That sounds fairly apropos...  :lol: Perhaps more sticking fingers in the ears and shouting some nonsense rather than head in the sand.
93
DnD Central / Re: The Problem with Atheism
Last post by ersi -
As I said earlier, I think it silently started with Watergate, which was an extremely scandalous Republican power-grabbing conspiracy. They have been trying to mount something equally scandalous against Democrats ever since, which only takes the entire country down the spiral.
What about interpreting it as a resurgence of the Old Right? It's always remained as a minority.
Oh, it never occurred to me. And rightly so, because Old Right, whose main distinguishing feature is isolationism (the foreign policy is to stick the head in sand and keep it there), has had no representatives in higher power for over a century. Therefore they can be rightly neglected as any sort of influence.

Nixon's right-hand man was Kissinger, definitely a man who made a difference on the world arena. For example, it was Kissinger who recognised Mao's China as a country and frustrated the ambitions of Taiwan. So he was not an Old Right guy.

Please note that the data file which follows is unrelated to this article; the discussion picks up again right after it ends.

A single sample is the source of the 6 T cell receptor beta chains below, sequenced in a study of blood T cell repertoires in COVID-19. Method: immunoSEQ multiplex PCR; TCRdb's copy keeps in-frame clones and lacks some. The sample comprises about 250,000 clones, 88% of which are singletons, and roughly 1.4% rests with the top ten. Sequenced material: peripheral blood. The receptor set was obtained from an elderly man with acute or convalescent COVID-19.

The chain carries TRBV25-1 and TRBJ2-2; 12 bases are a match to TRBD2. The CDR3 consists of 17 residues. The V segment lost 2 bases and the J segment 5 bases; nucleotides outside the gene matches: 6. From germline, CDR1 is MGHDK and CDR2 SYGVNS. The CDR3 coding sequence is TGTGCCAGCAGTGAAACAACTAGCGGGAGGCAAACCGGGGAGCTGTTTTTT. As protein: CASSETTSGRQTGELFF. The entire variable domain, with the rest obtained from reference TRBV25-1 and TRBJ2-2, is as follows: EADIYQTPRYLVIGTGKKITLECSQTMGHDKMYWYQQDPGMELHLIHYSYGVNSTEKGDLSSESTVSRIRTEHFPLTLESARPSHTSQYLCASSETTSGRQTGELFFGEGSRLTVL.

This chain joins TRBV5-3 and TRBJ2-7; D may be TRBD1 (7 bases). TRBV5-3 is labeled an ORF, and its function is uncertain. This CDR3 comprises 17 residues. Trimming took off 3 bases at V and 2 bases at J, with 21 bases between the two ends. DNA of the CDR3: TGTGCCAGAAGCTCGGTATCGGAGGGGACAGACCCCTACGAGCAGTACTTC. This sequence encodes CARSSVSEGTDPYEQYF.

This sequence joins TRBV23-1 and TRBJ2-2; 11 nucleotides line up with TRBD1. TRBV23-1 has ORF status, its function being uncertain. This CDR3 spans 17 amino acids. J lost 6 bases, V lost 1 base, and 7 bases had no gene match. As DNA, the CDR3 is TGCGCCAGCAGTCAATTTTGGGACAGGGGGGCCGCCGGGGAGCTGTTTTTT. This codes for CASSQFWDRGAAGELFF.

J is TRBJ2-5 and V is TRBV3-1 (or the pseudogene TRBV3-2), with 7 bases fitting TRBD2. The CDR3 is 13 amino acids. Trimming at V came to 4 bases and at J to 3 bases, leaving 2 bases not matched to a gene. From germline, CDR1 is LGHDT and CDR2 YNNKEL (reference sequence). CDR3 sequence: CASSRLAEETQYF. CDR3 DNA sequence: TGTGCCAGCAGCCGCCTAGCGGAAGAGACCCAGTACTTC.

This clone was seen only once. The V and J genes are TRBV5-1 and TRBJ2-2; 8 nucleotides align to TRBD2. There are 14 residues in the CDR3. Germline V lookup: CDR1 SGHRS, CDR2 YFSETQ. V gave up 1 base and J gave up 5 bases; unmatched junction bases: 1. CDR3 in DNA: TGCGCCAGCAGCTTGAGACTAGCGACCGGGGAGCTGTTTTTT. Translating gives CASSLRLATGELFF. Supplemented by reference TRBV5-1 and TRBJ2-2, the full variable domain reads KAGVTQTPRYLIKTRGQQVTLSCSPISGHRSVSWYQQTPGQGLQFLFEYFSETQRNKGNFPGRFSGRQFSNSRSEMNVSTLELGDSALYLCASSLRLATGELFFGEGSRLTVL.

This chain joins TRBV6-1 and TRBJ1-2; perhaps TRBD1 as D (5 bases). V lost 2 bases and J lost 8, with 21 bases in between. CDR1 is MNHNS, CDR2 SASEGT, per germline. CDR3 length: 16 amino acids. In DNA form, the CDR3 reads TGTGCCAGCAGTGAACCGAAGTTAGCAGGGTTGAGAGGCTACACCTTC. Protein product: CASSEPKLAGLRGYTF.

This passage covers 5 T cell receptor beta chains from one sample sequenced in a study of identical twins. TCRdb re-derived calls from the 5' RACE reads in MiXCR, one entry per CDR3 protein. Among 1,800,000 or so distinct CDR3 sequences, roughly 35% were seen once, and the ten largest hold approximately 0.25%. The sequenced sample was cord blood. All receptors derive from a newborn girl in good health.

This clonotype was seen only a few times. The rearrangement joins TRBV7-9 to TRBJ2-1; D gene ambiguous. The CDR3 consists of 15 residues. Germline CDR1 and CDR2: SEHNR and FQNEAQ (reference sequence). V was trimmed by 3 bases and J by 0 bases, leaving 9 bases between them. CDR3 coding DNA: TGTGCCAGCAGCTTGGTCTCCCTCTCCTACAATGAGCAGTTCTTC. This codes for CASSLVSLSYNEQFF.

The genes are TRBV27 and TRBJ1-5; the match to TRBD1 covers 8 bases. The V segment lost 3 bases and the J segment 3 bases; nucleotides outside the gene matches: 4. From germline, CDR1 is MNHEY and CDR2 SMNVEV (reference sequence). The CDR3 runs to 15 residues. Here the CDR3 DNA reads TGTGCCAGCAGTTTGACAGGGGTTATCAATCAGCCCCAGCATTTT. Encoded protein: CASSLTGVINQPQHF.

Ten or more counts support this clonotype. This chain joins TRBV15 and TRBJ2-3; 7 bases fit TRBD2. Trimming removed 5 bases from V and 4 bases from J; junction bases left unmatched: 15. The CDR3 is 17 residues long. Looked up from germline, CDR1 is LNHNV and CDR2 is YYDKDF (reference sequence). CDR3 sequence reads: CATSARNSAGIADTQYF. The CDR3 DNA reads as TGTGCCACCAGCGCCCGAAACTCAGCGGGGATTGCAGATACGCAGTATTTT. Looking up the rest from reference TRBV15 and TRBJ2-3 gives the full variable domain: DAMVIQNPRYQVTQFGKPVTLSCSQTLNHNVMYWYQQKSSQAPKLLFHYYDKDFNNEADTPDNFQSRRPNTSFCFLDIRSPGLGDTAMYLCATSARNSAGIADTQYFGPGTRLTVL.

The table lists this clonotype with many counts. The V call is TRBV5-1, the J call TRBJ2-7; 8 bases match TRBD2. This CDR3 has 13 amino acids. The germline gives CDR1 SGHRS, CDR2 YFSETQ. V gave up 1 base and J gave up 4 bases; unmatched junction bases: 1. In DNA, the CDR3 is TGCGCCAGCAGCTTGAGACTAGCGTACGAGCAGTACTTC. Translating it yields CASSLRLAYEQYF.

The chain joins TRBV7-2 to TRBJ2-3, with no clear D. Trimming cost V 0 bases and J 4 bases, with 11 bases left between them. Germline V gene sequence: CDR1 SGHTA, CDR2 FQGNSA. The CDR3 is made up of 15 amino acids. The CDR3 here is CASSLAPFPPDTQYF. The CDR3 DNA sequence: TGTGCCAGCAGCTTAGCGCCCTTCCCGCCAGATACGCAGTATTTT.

At some point Oakdale identified as alt right. Not sure if he properly qualifies though.
94
DnD Central / Re: The Problem with Atheism
Last post by Frenzie -
I refuse to be dragged into the Republican-radical culture war, it is froth, turbulence, and waste of energy. "Intersectionality" is somewhat fact-based, though when the word is broached, it's a flag that what follows has a non-zero probability of being nonsense.
Intersectionality merely means that an individual can be affected by multiple types of discrimination and disadvantages. Which is beyond obvious, but better phrased it's the study of that phenomenon. Some people have really, really weird ideas about that, roughly the equivalent of thinking that focusing on biology entails you think there's no such thing as history.

And another important note there, the fact of intersectionality doesn't imply any specific course of action.

It's indeed similar to evolution and climate change. Some people don't like the real or imagined policy implications of the facts, so instead of defending why we should do nothing (which may well be a valid position) they make the wackadoodle claim that nothing's happening at all.

As I said earlier, I think it silently started with Watergate, which was an extremely scandalous Republican power-grabbing conspiracy. They have been trying to mount something equally scandalous against Democrats ever since, which only takes the entire country down the spiral.
What about interpreting it as a resurgence of the Old Right? It's always remained as a minority.
95
DnD Central / Re: What's Going on in the Americas?
Last post by ersi -
Verizon sells internet trailblazers Yahoo and AOL for $5B
Wireless company Verizon will sell Verizon Media, which consists of the once-pioneering tech platforms, to Apollo Global Management in a $5 billion deal.